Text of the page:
Zach McDade recently posted explaining the housing bubble and how it has helped shred the broader financial system. I wanted to note two trigger factors obscured by his general statement: “the market decided that we had built too many houses.” Here they are:
1. Suburban housing values fell, causing people to default on mortgages, precisely because demand for new subdivisions slackened. This happened at exactly the same time as energy prices spiked (both home energy use and transportation are higher in the suburbs), and America saw its first net flow of people from the suburbs to the cities since the 1950s. Decoded: the energy crisis => the change in suburban-urban land use value => the housing crisis
2. Low-income urbanites started defaulting on mortgages or rent payments as the cost of fuel, energy, and food rose. Food prices rose due to A. rising energy prices increasing input costs and B. crop failure due to adverse weather in several food-producing areas (US Midwest, East Africa, India, Australia) globally reducing supply. Decoded: the food crisis (itself caused by the energy and climate crises) + the energy crisis itself => rising cost of living for poor => the housing crisis.
So what does this have anything to do with me, the career I’ll be trying to start when I graduate in 10 months, or the stimulus package?
Mr. McDade did an excellent job in detailing with what went wrong and caused this current economic crisis, and we should focus immediately on focusing the current crisis. The best route would be to detoxify the banks and to buy up their assets – the primary goal of fixing up the economy should be to fix the credit system, which is currently rather dysfunctional due to the various poorly-made loans.
However, we are having a lack of focus on solving the economic crisis from across the aisle, for both Republicans and Democrats. Much of this is due to rampant populism that has once again reared its ugly head and prevented Congress from taking the necessary steps to fix the economy, as many Americans seem more interested in punishing the various banks and their executives than in taking the necessary steps to actually fix the economy, as shown through the current AIG Bonus controversy, where various Congressmen and the American people bemoaned the idea of paying the dues of a company that has been virtually nationalized. Furthermore, we are seeing hints of protectionism appearing once again, best demonstrated with the current spending bill which contains a provision that terminates a project allowing 97 Mexican trucks on American highways as specified under NAFTA. While it may feel good to attack the “greedy” banks and their “corrupt” executives, it is not a productive path, and will unfortunately lead to disaster as the economy continues to muddle along in its current stupor.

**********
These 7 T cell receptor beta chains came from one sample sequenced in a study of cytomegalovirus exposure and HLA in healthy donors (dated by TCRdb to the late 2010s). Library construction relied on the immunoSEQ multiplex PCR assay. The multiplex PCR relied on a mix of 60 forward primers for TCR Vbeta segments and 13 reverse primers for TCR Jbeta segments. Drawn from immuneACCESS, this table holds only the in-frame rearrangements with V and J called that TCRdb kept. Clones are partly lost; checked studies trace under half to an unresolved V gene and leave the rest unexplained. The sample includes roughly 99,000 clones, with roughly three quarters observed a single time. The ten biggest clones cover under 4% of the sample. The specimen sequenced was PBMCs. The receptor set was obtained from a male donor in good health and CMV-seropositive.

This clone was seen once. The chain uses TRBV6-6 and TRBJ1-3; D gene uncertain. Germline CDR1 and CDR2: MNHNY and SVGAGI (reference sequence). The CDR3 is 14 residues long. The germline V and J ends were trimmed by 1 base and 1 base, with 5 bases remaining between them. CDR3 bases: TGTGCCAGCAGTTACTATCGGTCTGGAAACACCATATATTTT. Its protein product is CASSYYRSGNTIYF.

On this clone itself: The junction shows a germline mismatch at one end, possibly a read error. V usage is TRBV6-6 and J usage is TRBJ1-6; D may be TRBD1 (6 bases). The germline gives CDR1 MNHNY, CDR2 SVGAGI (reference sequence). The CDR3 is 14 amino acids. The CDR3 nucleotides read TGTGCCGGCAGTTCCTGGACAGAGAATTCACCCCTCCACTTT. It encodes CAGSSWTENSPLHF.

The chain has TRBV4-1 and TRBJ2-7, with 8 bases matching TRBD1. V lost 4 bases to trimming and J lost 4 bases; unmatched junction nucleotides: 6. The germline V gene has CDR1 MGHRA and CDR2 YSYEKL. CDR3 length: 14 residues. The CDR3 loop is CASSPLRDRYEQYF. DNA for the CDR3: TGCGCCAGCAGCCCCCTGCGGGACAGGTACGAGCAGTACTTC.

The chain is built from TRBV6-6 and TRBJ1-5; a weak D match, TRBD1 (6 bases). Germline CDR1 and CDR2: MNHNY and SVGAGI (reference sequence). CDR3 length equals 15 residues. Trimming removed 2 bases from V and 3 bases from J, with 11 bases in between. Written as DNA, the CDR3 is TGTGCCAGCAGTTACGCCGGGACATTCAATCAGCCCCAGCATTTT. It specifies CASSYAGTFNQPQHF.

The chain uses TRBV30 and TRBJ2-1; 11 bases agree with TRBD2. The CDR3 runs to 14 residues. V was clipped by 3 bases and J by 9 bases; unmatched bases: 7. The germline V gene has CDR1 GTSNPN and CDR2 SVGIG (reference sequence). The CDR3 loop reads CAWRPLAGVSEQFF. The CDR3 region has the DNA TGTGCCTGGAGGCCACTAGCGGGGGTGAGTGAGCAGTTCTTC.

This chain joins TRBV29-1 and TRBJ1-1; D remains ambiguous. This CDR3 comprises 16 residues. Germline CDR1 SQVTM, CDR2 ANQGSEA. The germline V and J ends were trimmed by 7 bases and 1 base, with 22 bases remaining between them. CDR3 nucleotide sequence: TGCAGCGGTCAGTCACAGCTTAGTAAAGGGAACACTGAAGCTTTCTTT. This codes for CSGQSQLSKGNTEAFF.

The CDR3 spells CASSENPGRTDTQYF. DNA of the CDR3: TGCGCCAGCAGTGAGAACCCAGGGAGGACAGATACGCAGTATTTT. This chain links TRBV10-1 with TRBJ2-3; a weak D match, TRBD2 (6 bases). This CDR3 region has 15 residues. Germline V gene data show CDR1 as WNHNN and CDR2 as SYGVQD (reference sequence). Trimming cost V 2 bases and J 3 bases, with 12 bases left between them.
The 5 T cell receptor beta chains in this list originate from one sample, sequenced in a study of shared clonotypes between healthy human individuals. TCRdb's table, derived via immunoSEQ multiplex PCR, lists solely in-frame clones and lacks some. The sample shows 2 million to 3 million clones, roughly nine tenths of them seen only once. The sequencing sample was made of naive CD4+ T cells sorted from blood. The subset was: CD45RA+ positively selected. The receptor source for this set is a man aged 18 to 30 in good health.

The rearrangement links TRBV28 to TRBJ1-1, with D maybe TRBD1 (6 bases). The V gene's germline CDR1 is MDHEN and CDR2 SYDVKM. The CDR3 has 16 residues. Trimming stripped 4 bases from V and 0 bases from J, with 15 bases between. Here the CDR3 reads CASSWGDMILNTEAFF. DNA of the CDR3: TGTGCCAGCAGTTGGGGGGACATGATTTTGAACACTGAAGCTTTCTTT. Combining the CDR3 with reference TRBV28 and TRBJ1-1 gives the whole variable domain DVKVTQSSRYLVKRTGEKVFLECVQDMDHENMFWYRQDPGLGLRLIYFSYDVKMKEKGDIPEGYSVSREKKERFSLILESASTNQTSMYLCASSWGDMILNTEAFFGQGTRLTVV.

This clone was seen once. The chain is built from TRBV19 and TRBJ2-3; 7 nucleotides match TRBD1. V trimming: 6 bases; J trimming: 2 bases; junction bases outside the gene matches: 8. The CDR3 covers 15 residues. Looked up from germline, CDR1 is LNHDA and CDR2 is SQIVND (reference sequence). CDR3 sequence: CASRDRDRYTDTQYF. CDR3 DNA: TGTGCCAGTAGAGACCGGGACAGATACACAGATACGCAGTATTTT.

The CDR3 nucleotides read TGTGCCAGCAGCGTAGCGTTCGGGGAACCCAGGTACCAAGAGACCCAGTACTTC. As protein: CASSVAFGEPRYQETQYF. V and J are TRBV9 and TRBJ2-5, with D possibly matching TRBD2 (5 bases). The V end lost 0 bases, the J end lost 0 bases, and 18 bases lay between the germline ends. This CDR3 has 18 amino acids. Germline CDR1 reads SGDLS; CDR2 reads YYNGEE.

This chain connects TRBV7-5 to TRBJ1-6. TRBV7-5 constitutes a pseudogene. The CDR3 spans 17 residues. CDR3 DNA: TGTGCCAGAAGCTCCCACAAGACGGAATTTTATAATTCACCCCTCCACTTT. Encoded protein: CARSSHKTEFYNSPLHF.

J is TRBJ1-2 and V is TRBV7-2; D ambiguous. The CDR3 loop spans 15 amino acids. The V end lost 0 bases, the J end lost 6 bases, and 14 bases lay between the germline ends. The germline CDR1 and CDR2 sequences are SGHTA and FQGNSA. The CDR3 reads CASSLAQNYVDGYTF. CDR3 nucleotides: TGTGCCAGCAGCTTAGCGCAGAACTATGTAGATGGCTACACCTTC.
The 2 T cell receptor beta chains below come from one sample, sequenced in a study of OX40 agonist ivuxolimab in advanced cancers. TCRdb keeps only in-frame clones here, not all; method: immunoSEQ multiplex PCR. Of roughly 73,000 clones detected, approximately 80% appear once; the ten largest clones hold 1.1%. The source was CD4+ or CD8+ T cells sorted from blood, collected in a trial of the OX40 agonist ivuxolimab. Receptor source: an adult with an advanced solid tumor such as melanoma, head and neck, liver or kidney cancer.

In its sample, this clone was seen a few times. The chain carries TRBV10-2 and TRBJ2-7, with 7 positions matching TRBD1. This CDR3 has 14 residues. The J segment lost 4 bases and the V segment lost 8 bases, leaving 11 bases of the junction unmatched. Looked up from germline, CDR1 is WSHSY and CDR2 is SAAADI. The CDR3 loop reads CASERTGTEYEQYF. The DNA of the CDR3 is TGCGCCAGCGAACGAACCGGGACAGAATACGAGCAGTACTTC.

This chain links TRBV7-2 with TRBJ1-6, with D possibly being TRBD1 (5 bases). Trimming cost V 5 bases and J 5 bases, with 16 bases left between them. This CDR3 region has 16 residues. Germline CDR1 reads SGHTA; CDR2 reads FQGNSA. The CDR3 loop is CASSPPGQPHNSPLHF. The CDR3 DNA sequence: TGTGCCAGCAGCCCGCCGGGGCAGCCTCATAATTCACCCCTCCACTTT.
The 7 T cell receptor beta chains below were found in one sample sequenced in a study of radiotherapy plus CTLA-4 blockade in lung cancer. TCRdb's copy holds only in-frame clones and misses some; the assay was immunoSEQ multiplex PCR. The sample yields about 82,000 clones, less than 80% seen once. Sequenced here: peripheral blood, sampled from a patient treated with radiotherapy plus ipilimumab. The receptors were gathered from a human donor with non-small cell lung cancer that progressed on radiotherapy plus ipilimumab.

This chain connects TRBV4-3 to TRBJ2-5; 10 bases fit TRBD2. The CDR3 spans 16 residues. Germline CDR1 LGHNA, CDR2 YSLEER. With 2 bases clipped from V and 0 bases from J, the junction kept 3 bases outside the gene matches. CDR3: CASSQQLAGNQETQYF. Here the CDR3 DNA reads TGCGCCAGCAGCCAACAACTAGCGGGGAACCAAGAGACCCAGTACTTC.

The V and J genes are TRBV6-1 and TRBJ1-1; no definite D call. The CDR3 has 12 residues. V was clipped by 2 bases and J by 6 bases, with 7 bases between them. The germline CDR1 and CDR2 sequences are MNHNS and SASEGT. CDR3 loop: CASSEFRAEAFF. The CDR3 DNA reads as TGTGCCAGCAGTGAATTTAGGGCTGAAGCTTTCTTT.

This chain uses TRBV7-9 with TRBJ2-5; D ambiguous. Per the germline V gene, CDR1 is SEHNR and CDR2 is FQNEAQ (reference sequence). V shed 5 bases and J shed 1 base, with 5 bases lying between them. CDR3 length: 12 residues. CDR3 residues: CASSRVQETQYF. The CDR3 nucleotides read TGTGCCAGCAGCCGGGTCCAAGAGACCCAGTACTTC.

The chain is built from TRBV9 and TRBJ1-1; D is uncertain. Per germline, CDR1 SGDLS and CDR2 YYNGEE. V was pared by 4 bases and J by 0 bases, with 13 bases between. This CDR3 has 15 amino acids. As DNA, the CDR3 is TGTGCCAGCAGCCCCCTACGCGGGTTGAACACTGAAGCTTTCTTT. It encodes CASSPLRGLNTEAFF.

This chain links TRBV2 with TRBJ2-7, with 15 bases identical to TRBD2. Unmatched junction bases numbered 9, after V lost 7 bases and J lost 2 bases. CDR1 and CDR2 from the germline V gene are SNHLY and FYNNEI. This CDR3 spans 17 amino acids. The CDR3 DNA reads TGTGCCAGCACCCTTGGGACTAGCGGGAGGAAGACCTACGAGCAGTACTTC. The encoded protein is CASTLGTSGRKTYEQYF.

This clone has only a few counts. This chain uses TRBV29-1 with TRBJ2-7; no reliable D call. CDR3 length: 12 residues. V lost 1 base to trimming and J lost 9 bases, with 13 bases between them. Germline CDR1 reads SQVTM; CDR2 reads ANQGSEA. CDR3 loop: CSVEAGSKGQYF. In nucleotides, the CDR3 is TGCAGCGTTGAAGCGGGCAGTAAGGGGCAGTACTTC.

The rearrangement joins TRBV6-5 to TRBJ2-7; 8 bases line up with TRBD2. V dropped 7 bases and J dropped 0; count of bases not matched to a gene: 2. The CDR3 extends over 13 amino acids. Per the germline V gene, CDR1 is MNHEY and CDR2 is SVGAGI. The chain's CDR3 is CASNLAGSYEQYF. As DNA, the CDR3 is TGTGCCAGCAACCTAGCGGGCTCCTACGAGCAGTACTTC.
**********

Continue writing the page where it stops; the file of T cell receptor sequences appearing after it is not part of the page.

This post is for those who still feel they couldn’t quite answer the question, “What went wrong with our economy?” It looks at one aspect of the problem, subprime lending.
The economy essentially has two levels – the real and the nominal. The real level is the production of real (actual) goods and services. The nominal level is the one that concerns money – its creation, use and exchange. (To help connect nominal with money, remember that money comes in denominations.)
The real level and the nominal level interact, of course, whenever you use money to buy a real good or service. So, to sum, the two different levels of the economy are distinct, but connected. (In other words, the economy could operate with only the real level; we would just exchange goods and services for other goods and services – a barter economy.)
So, what went wrong? To answer that, remember that there is one primary way to make money on the nominal level – that is, to make money with money: Lending. If you have money that someone else wants, you lend it to her for a fee. Say you want to buy a home. You go to the bank, take out a loan, agree to pay it back, plus interest, and this exchange is entirely on the nominal level.